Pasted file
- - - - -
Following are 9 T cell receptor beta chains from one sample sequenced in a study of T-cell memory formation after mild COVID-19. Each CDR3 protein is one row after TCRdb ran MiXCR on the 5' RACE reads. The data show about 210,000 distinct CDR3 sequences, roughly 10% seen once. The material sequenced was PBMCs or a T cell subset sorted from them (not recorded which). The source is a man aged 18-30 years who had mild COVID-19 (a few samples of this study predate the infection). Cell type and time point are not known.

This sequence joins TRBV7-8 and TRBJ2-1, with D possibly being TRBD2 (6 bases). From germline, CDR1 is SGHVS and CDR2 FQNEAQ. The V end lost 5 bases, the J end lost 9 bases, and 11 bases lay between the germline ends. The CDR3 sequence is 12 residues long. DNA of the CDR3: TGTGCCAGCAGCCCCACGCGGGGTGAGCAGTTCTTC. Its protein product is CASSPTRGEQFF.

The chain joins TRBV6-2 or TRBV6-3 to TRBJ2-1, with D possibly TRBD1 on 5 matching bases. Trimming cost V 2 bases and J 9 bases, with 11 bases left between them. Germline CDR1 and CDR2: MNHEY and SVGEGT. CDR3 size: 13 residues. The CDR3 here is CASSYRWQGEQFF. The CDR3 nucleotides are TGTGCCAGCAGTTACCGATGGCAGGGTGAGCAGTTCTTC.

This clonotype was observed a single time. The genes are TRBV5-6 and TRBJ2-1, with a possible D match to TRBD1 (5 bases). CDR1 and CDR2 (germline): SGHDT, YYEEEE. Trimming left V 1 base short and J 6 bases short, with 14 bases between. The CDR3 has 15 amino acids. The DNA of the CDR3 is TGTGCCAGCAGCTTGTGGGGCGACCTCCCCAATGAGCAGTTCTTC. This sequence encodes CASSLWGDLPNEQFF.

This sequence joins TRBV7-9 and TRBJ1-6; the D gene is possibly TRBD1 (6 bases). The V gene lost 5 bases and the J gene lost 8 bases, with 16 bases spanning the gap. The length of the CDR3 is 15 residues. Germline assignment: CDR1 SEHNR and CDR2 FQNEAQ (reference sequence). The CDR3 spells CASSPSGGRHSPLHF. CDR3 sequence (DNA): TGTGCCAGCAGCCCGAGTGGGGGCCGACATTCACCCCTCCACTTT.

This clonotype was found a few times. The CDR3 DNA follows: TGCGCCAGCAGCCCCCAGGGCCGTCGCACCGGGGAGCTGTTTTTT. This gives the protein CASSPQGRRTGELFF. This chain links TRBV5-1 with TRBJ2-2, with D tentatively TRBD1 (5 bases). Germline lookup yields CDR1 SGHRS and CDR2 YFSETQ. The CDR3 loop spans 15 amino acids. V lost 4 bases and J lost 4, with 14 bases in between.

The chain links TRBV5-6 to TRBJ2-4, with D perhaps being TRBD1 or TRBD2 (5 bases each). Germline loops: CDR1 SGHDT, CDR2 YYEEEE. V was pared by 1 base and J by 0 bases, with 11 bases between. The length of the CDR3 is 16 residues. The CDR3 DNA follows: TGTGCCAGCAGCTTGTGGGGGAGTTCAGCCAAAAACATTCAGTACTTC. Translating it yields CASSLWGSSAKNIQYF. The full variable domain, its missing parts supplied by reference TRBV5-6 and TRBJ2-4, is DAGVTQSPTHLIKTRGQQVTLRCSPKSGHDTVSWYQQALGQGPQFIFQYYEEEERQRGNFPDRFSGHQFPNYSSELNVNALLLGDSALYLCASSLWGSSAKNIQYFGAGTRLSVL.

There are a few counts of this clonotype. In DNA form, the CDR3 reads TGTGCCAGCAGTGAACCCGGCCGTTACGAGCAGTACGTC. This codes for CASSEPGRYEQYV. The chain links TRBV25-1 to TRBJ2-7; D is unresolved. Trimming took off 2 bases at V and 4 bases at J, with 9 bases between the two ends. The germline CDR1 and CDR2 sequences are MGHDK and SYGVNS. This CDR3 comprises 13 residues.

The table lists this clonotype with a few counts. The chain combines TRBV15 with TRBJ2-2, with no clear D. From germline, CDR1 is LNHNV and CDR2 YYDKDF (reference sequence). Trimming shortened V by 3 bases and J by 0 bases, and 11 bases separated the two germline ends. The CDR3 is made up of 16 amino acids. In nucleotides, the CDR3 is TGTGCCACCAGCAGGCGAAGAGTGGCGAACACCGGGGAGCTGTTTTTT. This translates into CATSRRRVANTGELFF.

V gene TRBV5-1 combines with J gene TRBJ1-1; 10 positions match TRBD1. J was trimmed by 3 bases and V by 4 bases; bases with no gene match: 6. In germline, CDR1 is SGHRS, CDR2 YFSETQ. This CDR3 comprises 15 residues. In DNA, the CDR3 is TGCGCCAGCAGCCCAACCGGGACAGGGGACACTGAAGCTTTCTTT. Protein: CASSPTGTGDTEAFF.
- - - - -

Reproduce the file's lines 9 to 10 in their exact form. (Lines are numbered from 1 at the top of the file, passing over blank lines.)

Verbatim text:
The table lists this clonotype with a few counts. The chain combines TRBV15 with TRBJ2-2, with no clear D. From germline, CDR1 is LNHNV and CDR2 YYDKDF (reference sequence). Trimming shortened V by 3 bases and J by 0 bases, and 11 bases separated the two germline ends. The CDR3 is made up of 16 amino acids. In nucleotides, the CDR3 is TGTGCCACCAGCAGGCGAAGAGTGGCGAACACCGGGGAGCTGTTTTTT. This translates into CATSRRRVANTGELFF.

V gene TRBV5-1 combines with J gene TRBJ1-1; 10 positions match TRBD1. J was trimmed by 3 bases and V by 4 bases; bases with no gene match: 6. In germline, CDR1 is SGHRS, CDR2 YFSETQ. This CDR3 comprises 15 residues. In DNA, the CDR3 is TGCGCCAGCAGCCCAACCGGGACAGGGGACACTGAAGCTTTCTTT. Protein: CASSPTGTGDTEAFF.